This article originally appeared on People.
When Daymond John was told he might have thyroid cancer, he chose to focus on the positive.
“I’m not the type of guy who sees the glass as half empty. The glass is always half full,” the Shark Tank star — who revealed his cancer battle on Good Morning America Tuesday — tells PEOPLE. “Once I realized that there was something I could actually do to get rid of it, I was extremely happy.”
In March, John underwent an “executive physical” — which is a more extensive physical than what many people get annually — as part of his recent decision to get proactive about his health.
“For the past two years, I’ve really been trying to push to find out more about my health because I started to get an education about how you can reduce the problems of colon cancer with colonoscopies. As an African American man, I should have started that at 45, so I went and got one,” says John, 48.
During the physical, John’s doctor found a 1-in. nodule on John’s thyroid during the physical and had it biopsied.
“I had no symptoms at all,” says John, who is the CEO of the FUBU corporation and an investor on ABC’s hit shows Shark Tank — on which he’s starred since 2009 — and Beyond the Tank. “You would think you’d be able to feel a 1-in. nodule in your throat, but I didn’t feel anything.”
The biopsy revealed there were atypical cells in the mass. The doctor said there was a 50/50 chance the nodule was cancerous and that half John’s thyroid should be removed. Surgery was set for April.
“I went in and had a surgery and was able to not skip a beat,” says John.After the surgery, the nodule was tested and John was told it had been Stage 2 cancer.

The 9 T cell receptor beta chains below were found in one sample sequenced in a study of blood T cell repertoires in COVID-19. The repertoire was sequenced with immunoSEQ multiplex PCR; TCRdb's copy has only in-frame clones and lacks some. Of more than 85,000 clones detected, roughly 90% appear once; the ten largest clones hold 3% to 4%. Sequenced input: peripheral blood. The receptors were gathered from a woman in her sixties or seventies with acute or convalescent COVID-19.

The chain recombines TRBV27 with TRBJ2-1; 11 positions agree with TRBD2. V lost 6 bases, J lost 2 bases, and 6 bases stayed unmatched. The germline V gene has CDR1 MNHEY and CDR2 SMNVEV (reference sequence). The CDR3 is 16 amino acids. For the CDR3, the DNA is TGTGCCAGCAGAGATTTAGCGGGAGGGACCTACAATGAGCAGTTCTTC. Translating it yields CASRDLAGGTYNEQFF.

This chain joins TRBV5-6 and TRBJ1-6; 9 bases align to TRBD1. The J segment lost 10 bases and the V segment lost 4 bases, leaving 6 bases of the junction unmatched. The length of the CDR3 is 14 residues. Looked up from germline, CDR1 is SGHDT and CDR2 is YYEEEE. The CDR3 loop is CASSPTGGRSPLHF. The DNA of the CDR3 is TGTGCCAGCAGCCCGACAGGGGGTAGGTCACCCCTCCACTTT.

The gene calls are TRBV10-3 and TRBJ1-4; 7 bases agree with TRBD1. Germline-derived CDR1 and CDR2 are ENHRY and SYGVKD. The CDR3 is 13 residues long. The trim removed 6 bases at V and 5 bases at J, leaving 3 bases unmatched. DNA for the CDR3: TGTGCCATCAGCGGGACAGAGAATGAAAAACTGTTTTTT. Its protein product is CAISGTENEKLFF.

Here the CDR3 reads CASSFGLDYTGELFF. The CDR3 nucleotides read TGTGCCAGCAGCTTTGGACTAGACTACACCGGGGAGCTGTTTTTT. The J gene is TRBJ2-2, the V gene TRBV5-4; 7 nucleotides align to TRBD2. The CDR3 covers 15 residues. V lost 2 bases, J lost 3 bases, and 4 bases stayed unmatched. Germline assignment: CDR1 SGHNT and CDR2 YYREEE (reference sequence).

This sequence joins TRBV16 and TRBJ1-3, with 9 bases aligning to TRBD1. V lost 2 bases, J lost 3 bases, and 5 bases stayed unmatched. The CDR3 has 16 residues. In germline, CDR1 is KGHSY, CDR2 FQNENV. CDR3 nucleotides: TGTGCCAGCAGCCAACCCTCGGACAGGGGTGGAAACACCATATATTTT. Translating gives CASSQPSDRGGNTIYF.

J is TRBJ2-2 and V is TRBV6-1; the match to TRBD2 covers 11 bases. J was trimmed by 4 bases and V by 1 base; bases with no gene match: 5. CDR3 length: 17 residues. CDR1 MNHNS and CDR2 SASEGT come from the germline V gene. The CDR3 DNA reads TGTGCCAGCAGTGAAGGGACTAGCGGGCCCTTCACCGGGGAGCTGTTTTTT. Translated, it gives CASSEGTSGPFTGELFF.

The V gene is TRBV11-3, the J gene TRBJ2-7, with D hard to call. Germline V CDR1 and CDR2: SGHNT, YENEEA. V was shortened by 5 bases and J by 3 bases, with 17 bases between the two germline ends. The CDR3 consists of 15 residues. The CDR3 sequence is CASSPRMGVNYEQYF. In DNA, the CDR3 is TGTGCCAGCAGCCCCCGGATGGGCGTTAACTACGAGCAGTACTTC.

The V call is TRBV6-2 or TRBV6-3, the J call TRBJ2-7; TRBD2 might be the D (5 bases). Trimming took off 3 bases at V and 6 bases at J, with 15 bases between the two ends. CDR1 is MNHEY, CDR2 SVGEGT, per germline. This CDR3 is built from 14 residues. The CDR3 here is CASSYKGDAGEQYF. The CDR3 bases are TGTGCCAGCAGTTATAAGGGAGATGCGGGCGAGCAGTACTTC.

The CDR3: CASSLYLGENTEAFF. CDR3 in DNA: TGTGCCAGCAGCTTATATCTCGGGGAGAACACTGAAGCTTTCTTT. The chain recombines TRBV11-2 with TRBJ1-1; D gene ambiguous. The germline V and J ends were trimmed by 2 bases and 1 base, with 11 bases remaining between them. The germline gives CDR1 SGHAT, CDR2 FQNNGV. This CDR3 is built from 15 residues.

“I’m so grateful that I went and got this thing looked into. I know there are a lot of debates about if [expensive] executive physicals are worth it or not, but in my case it was worth more than gold — or anything else — because it saved me from a lot of potential problems down the road,” says John. “So I’m sharing this information with all the people I know — if they have [financial] resources or they don’t. And if they don’t, I’m discussing the options of what else they can do: look into family history and illnesses and do what you can to catch things early. People don’t have any idea they should be doing this.”
John says he’s now “cancer-free” but will have to get his thyroid checked regularly for the rest of his life.
“I’m going to go and start doing executive physicals more often — maybe every two years — and I have to keep an eye on what is going on with my remaining half of my thyroid for the rest of my life,” he says. “But I’m also going to do colonoscopies and other procedures to check all kinds of different things. No matter how successful you think you are, if you are not healthy, it doesn’t matter what money you make.”
“I’m very, very happy I didn’t go through any pain or suffering, and I don’t want anyone to feel sorry for me because I am happy and up and running like normal,” he continues. “I just want to share my story to empower people to take control of their health. This is something we all have to be diligent about.”